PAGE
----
The details of this projects are described in a separate page.

Machine learning approach using image descriptors

Classification of plankton images by means of machine learning methods based on image descriptors.

Comparison of different machine learning frameworks: pyspark, Scikit-Learn, Tensorflow. In particular, evaluation of Spark for ML:

  1. Is it possible to use the same ML models with Scikit-learn and Spark?
  2. Do these models scale with large data sets?

Original data set: about 120000 samples, 25 classes.

Reduced data set (with the purpose of reducing bias): 7000 samples,  7 classes (1000 samples per class)

Preliminary results of image classification with descriptors show an accuracy comparable to that obtained by CNNs working directly on the image data. These result must be further evaluated.

pySpark implementation: long training times (several hours on a virtual machine with 16 cores, 32GB RAM). This could be due to some configuration error and shows that more effort is needed to tune a pySpark model / installation.

Scikit-Learn implementation: training times in the order of magnitude of a few minutes.

Tensorflow: offers other methods and is therefore difficult to compare with the previous two wrt performance.

Open tasks: code consolidation, further evaluation of results, Spark environment configuration.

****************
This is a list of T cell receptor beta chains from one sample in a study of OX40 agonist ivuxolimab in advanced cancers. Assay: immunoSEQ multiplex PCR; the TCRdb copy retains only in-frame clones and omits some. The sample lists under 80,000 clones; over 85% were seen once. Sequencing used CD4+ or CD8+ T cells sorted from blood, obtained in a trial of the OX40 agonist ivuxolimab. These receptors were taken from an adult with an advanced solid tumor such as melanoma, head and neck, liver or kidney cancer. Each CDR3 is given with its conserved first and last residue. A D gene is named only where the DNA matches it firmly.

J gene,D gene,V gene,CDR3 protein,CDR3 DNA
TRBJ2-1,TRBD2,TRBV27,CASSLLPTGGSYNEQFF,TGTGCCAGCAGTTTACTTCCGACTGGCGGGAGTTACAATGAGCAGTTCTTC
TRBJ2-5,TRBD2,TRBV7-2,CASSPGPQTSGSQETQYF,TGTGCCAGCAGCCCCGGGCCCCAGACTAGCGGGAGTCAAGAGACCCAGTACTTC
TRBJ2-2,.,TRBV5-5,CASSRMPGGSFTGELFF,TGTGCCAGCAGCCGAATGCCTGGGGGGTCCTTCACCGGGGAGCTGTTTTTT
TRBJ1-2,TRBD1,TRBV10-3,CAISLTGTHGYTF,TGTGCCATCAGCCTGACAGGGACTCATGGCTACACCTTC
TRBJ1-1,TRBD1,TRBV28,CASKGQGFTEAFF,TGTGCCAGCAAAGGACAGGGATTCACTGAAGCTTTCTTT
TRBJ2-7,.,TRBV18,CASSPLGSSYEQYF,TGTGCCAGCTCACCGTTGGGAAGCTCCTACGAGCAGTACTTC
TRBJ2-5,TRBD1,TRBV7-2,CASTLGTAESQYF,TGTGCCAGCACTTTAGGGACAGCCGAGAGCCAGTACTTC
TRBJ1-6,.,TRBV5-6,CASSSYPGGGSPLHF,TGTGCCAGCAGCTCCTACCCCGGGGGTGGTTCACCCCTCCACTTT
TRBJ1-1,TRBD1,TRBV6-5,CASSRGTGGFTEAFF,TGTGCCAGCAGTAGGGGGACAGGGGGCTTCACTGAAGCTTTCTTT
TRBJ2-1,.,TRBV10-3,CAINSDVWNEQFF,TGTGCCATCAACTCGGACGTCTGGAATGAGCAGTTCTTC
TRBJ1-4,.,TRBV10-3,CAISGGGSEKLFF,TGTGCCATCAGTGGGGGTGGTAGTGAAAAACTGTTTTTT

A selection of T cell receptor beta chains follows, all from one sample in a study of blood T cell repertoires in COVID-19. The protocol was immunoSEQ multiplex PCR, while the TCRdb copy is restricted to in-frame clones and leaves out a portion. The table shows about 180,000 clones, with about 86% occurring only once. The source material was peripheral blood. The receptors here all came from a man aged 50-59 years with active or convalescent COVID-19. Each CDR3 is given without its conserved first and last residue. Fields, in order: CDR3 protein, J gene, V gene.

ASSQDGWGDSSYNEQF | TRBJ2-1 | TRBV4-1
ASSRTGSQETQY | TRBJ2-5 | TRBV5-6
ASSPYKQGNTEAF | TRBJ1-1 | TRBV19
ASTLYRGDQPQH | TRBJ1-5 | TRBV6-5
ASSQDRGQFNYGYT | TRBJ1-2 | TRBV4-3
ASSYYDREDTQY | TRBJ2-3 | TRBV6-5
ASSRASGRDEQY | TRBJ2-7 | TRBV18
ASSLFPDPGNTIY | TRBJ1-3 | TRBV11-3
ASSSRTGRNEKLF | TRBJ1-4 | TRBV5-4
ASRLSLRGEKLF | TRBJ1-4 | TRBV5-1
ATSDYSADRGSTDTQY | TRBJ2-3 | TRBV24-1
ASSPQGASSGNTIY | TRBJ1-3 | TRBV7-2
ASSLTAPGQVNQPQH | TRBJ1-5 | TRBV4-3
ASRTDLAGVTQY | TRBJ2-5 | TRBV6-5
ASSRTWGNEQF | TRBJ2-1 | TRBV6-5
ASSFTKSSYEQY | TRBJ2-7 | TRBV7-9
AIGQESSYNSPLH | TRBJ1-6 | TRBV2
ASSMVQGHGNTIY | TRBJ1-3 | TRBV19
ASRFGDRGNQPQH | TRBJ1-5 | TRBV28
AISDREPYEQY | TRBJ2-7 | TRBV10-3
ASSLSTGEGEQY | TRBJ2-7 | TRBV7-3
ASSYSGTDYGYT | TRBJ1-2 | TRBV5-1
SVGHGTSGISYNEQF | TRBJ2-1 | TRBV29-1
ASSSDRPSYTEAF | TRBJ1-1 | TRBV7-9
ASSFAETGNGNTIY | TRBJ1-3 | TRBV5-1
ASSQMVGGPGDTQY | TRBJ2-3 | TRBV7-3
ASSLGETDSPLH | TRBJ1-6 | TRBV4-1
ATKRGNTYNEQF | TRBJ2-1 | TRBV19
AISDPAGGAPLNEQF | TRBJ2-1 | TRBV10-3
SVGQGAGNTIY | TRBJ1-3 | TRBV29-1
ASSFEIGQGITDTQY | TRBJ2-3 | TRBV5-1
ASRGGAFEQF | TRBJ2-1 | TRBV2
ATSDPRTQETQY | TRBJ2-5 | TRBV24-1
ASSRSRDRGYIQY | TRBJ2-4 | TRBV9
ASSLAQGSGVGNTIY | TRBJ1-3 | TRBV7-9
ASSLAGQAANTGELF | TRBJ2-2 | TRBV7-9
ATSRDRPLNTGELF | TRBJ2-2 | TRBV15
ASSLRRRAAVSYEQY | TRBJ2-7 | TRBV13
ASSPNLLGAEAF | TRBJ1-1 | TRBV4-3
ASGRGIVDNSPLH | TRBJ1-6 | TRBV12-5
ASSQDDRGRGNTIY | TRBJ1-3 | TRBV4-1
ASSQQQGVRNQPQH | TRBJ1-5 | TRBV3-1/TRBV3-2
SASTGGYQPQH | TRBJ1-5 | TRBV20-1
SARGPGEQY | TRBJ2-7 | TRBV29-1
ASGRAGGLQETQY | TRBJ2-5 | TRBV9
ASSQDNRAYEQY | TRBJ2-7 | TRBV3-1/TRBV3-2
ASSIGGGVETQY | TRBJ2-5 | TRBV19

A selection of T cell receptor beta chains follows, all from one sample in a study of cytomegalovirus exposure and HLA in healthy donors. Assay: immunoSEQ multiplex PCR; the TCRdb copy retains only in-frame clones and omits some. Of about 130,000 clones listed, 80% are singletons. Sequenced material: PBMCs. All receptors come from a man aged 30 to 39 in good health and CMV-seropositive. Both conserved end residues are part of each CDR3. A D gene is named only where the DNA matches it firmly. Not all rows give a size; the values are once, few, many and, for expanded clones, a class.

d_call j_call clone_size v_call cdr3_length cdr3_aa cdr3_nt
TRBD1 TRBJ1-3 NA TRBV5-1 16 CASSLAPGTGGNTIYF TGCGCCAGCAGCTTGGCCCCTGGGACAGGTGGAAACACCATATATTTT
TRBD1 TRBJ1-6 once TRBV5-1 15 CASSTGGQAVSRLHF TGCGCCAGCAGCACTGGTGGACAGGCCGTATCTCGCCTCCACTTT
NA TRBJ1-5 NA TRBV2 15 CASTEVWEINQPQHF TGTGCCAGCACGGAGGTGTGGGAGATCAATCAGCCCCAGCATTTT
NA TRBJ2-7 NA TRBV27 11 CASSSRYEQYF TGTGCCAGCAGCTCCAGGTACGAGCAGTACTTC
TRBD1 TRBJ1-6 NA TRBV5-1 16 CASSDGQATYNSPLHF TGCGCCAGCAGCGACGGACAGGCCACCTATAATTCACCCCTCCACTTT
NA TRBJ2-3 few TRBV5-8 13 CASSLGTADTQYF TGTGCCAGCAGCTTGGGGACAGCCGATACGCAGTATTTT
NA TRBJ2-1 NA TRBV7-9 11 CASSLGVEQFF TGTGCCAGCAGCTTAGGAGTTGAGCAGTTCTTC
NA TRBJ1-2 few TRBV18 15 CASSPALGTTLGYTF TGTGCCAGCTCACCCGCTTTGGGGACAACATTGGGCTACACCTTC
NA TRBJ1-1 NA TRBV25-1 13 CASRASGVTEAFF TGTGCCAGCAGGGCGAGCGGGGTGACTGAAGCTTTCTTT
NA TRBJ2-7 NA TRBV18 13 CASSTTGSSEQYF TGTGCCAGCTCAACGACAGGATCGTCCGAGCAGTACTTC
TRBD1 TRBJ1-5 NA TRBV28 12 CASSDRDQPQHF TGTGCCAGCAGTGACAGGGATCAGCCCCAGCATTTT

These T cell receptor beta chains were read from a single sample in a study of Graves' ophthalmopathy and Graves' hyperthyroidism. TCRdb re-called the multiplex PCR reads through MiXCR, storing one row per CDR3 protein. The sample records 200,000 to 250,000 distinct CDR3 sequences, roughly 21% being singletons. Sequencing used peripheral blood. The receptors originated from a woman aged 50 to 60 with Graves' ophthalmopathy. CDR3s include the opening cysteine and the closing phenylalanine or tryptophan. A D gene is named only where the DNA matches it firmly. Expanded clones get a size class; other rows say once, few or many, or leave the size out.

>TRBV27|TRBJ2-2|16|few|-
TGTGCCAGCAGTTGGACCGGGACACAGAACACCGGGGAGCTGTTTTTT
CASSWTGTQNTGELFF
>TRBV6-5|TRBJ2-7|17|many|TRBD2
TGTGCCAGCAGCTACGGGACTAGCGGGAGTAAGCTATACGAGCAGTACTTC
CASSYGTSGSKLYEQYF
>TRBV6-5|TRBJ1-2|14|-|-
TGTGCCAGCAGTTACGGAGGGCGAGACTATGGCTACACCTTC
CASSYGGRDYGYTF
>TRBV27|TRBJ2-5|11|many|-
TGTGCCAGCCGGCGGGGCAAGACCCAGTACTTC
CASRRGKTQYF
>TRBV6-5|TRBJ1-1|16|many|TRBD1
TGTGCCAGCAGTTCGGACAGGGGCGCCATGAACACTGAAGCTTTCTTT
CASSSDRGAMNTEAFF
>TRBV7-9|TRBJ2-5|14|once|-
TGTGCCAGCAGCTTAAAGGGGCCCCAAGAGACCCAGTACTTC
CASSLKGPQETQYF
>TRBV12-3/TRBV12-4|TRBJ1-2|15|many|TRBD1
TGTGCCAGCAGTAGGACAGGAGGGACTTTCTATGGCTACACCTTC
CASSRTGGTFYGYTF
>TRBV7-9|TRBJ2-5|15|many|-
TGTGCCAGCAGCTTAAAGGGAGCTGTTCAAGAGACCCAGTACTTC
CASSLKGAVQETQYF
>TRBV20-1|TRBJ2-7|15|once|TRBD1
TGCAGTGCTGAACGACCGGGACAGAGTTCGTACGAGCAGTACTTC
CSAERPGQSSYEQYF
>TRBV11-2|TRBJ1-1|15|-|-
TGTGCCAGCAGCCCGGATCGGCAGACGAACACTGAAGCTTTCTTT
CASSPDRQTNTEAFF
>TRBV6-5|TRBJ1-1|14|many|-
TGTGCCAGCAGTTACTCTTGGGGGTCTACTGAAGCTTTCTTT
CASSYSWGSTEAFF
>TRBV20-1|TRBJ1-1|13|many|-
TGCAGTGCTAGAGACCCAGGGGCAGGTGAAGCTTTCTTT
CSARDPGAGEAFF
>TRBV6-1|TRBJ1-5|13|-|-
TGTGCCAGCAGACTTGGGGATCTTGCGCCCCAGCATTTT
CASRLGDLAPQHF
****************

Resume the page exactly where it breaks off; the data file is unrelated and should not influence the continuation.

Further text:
The details of this project can be found in a separate page.

Classification of whale calls (acoustic data)

Cooperation with workgroup O. Böbel 

Machine learning on Cray (Ollie)

Tests with Urika-CS AI and analytics applications.

Dockerized ML Workflows

A recurrent issue in machine learning is that of reproducibility: Once a model has been developed and tested, it should be possible to run the same model with the same data on another system with little or no effort at all. There are two main scenarios in which this is important:

  • The developer of the model may want to run the model on a different computer, possibly with more computing power.
  • The developer would like to make their model to accessible to others.

In both cases, the model, its runtime environment (libraries, frameworks, and son on), and possibly some example test data should be easy to install and get to work.

For these reasons, we started to experiment with Docker. The goal is to package a machine learning model together with its example data sets and required libraries in a docker container that can be imported and run out of the box.


Questions, interested in using our AI infrastructure and tools?: o2a-support (at)